Thursday, July 4, 2013

The Life of Forms: An Indirect Commentary via the Sea

In her intimate piece below, Jessica Webster explores the shifting moods of the sea alongside questions of formlessness.

I have always had some misgivings about the sea. These misgivings are more or less the same when someone speaks to me of the ocean. Or not less, only that there is a difference in how I have misgivings between the sea and the ocean. When someone speaks to me of the ocean I think of much wider expanses of sea seen from a plane or satellite photographs of the earth. Here the ocean gives contour to continents with flats expanses of cerulean blue between. Shadowy darker blue dots certain places; we are told that some of these places are seep that they have never been visited by man. Human beings have achieved higher altitudes than deeper depths.

From a high viewpoint or a satellite photograph these deep areas look like shadowy ink blots and the flat expanses which span continents can be measured between my fingers. From where I am the truth of the ocean is an utterly different thing. I have to imagine how far the flat expanses stretch and how deep the deepest canyons hollow. The responsibility for this imagining is as big and serious as the ocean, and this causes me some misgivings, because I am bound to leave something out. That I leave something out unnerves me, because there is a sense that that something may be what is most important. The sea, as it is a part of but different from my image of an ocean, gives me a similar ambiguous sense. I am missing something important. This thing causes me to have misgivings.
Corey Arnold, The North Sea, 2011

Others have found a satisfying form in the sea by documenting in precise detail all the empirical data to be had of the sea, and can therefore largely shrug off the weight of the sea in imagination. They document how far the sea stretches from bay to bay, how the sea is the ocean by dint of its precise location on a carefully detailed map, how deep its crevasses hollow, how high its mountainous ridges rise, how much water that is seawater weighs, why it is so salty, a measure of the strength of its tides, precisely what type of creature lives in salted areas, what type of person lives off what sea creature, what type of person has access to certain parts of the sea, what happens when certain people fish in dangerous areas. We have a lot of data on this issue of the sea, and it ranges all over, and it is imbricated in complex structures. The sea goes on regardless.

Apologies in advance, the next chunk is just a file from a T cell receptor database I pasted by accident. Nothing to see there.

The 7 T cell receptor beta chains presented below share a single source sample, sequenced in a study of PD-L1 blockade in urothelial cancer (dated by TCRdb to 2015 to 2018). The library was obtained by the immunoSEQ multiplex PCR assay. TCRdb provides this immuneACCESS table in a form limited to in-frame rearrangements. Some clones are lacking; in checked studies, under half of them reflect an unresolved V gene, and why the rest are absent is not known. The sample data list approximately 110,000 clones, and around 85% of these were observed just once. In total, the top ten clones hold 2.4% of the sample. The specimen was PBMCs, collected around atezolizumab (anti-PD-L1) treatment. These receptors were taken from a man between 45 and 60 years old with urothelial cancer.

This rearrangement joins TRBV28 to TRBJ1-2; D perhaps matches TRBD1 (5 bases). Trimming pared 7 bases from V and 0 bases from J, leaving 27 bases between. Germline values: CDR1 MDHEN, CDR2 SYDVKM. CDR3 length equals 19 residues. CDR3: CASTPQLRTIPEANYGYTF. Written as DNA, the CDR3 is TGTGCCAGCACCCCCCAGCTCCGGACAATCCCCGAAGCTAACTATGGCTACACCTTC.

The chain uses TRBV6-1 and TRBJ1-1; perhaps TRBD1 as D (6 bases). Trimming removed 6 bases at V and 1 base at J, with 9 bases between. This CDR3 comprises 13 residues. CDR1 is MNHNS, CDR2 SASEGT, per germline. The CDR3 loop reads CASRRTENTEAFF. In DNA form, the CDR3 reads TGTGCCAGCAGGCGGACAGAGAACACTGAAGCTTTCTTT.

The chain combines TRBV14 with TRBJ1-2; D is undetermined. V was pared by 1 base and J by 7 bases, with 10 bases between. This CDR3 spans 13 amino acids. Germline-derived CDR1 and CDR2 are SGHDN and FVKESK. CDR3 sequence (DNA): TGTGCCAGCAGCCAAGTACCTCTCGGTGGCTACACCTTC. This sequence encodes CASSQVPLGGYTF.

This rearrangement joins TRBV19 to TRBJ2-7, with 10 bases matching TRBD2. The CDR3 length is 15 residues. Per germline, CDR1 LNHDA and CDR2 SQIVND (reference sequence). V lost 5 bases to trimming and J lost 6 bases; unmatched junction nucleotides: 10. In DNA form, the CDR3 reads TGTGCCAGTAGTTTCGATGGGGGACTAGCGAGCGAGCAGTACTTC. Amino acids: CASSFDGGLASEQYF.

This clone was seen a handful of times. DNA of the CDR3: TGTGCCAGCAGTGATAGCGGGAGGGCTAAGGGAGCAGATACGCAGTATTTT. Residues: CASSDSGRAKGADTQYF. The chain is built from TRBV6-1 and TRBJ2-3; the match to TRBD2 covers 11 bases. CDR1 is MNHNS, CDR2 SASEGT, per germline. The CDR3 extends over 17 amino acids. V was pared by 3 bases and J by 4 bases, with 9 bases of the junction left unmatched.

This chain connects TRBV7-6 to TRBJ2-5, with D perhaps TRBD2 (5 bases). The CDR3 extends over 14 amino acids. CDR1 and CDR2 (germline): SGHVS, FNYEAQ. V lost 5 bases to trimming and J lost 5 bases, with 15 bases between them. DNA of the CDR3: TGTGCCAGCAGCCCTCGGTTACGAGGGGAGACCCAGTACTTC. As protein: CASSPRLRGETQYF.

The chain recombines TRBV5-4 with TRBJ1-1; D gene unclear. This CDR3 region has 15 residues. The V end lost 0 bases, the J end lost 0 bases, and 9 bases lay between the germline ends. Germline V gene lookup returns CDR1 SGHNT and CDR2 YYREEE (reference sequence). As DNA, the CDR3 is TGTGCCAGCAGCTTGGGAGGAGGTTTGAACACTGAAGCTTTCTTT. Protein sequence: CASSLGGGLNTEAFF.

From the porch of my seaside cottage the view out to sea is high enough for the press of the ocean. If I place a colossal image of myself standing in front of where I sit on the porch, the shore stretches just to the point below my kneecaps. In the area of my kneecaps, rocks and swirls of white foam spoil each other. But from the roots of each kneecap stretches upward a large expanse of sea which folds over the top of my shoulders, cutting off my neck and head, which are lost in the clouds. The sea is the trunk. If I place an image of myself standing in front of where I sit, I am truncated by the sea such that the sea is my trunk. The trunk is, as we all know, the place where all the meaty stuff is set. It is set there in the trunk in such a way that it can remain largely inert and unaffected by the sweeping actions of the limbs. The meaty stuff, in their thanatotic rhythm, have their own life independent of a movie on a Sunday evening, or a call from your mother. To be sure, what you eat affects the machinations of the organs but these are affected by whatever you eat – they have value for the level of nutritional substance absorbed but otherwise your trunk has no time for meaning whatsoever.